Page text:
Eduardo’s predatory instincts can lead Arsenal from the front

Eduardo’s instincts in the final third should ensure he endures a seamless transition to centre forward in the absence of Robin van Persie.
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No sooner did Robin van Persie get the hang of this goalscoring lark, he became the latest player in Arsenal’s history under Wenger’s tenure to fall foul to the November injury jinx. The Dutchman has been in sparkling form at the tip of the 4-3-3, scoring seven goals and providing seven assists and it’s this double role that has seen him become a key figure in Arsenal’s newly found system of cutting edge.

But van Persie’s self-analysis before suffering ankle ligament damage should mean his replacement, Eduardo endures a seamless transition into the central role. “The weeks before, I was constantly taking defensive actions, hunting and pressurising,” said van Persie. “In the same games I missed some good chances. When I listed them, I came to the conclusion that, through all that work and bustle, I had missed the primary focus of my role. The coach thought the same thing. He said I had my moments to make better choices. In recent weeks, I think it is all better balanced.”

Although predominantly thought of as a goalscorer, what Eduardo brings to the Arsenal side is more than just goals. His calm demeanor is infectious as one of the captains of the team, his expertise in the craft instills confidence to those around him but most crucially he makes things happen. “It was a good team performance, ” Wenger enthused after Eduardo’s comeback last season in a 4-0 win over Cardiff. “Dynamic, convincing, the kind of game we like to play, with added drive going forward and Eduardo played a big part in that.”  Since that victory, the club has seen only a smattering of involvement from the Croatian striker who’s biggest challenge will be to see if he can last the whole distance in van Persie’s absence.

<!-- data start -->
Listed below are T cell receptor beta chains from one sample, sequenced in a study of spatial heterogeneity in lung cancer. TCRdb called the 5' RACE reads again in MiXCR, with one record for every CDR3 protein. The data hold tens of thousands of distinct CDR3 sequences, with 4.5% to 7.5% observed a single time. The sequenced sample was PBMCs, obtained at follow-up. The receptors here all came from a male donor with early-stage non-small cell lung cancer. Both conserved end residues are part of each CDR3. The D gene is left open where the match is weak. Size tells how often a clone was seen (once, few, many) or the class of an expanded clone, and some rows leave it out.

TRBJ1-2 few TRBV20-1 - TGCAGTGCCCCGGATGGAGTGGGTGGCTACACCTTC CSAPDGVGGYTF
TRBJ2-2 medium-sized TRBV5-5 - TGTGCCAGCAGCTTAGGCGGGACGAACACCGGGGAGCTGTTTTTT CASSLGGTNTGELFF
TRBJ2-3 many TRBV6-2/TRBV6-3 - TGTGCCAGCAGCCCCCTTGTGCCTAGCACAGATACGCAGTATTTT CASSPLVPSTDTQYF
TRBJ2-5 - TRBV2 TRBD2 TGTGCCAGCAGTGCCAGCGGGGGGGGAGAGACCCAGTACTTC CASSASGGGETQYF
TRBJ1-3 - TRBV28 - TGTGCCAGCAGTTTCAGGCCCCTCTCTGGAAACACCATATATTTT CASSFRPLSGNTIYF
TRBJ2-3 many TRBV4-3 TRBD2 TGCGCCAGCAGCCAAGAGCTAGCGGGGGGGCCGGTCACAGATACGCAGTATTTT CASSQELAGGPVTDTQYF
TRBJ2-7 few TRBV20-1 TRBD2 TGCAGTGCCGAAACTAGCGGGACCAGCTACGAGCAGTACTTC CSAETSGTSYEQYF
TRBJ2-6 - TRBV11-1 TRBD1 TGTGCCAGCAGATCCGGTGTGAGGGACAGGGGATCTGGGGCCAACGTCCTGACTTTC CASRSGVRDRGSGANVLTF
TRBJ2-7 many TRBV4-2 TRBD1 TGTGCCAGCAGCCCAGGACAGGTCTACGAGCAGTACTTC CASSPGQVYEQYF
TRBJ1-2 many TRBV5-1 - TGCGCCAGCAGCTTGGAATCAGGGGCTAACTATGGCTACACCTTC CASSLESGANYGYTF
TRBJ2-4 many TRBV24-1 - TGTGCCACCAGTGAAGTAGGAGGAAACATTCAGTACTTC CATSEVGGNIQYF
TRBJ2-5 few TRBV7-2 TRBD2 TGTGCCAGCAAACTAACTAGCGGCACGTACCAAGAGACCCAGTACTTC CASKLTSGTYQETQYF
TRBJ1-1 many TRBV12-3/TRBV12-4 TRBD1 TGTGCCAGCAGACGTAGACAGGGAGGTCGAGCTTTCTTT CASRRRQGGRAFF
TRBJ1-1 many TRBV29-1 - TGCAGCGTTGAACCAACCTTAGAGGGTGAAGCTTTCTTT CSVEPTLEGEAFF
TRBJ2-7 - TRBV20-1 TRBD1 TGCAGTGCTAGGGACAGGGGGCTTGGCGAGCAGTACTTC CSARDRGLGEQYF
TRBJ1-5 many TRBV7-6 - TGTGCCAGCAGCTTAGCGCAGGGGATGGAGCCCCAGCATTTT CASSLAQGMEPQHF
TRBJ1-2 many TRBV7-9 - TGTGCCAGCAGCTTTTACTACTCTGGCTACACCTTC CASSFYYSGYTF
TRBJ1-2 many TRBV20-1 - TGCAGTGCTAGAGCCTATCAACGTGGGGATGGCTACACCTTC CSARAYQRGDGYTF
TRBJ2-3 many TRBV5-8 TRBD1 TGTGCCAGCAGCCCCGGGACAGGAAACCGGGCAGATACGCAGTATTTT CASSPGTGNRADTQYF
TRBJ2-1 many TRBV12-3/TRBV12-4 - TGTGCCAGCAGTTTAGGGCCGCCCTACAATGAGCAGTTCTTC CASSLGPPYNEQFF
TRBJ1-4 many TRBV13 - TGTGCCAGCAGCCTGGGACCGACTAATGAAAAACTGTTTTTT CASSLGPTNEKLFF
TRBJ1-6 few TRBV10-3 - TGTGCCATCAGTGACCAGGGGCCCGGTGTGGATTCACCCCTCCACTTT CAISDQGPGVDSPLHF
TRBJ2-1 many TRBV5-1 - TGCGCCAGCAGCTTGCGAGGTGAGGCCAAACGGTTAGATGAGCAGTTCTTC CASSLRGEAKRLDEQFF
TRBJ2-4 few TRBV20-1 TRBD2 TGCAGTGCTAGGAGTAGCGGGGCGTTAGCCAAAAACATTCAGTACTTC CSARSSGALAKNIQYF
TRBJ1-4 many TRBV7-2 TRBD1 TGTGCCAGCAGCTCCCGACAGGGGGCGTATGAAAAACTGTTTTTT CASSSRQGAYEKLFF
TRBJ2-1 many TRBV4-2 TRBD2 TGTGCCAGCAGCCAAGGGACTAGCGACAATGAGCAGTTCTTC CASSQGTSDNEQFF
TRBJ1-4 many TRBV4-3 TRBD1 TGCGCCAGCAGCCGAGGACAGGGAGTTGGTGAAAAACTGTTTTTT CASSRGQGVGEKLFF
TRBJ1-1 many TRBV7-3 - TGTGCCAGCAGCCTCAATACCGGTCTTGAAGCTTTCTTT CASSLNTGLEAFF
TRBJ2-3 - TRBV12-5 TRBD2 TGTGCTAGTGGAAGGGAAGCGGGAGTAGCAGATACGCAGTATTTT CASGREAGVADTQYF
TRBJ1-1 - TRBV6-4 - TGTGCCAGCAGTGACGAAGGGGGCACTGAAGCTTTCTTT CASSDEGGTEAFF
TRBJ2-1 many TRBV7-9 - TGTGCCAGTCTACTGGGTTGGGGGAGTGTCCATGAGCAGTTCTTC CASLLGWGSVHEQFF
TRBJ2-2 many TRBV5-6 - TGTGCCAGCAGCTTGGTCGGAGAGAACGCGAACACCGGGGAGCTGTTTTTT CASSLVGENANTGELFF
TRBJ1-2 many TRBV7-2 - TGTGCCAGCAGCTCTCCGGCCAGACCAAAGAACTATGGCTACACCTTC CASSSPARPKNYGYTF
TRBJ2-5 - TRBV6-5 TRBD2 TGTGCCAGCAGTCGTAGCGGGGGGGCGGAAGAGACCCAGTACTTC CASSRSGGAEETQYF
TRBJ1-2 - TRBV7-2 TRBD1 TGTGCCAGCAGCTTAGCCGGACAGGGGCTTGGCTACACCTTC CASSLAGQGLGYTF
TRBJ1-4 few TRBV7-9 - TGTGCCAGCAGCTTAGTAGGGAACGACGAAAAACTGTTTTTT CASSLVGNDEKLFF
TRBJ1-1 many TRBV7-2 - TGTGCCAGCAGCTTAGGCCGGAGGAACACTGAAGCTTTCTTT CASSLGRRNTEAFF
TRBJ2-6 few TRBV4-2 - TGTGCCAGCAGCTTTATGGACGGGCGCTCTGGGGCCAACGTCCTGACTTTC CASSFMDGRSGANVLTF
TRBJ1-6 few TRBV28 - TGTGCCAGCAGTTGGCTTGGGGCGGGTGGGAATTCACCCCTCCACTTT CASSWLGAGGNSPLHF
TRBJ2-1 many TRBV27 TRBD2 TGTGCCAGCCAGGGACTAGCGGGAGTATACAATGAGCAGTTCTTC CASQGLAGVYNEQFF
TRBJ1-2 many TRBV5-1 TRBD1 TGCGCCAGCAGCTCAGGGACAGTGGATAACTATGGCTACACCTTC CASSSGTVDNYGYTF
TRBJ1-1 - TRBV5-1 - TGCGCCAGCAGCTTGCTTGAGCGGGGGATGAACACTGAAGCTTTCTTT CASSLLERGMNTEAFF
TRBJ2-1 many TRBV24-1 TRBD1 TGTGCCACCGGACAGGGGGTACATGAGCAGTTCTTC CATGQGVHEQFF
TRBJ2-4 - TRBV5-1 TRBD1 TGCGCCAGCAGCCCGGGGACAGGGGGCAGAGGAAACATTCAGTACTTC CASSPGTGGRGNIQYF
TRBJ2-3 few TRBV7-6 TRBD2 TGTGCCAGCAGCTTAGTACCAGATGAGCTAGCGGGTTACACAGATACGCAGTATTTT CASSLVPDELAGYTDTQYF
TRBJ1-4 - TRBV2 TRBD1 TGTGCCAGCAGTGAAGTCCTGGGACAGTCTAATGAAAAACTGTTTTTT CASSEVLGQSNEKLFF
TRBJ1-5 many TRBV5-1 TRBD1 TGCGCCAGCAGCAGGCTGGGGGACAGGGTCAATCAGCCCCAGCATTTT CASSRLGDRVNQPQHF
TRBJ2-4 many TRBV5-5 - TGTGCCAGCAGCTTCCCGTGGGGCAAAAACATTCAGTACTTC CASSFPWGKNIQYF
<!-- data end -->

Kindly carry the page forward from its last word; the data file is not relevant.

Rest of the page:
And that itself should be the only concern that fans have over whether Eduardo can apply himself in the role because in terms of movement, there is little better, whether that’s creating space for himself or for others. “I’m feeling good,” he said. “At the beginning of the season I had a few injury niggles but I am OK now and ready to help the team rise to the top of the table, as well as progress in the Champions League. The boss knows our qualities and how they can fit into a formation. For me it is fine to play on the left or the right, no problem, the most important thing is to help the team and I feel good in those positions. It is a formation that gives us more movement and more creativity through the middle, although it is not easy because we have to balance defence and attack and that can be difficult.”

With Eduardo in the centre it will offer Arsenal plenty of movement up front and if he engages the central defenders as well as it is envisaged, it could open up the space in front of the backline for one of the midfielders to take advantage from in “between the lines.”

Another albeit radical plan would be to involve Arshavin or even Abou Diaby as the central point of attack but in doing so would probably create the most false number nine in history. Granted, the Russian would feel his best position is as a second striker and it is expected he will get an opportunity to lead the line although that is likely to be during or at the start of a certain attacking phase rather than from the off.

But Arshavin should fret not if he doesn’t get the central role because the real danger may lay in him or one of the other wide forwards getting in to the forward position by cutting inside. “When forwards attack from wide to inside, they are far more dangerous,” says Sir Alex Ferguson. “When [Thierry] Henry played as a striker, and sometimes when Wayne [Rooney] does, they try to escape and create space by drifting from the centre to wide positions, when that actually makes them less dangerous.”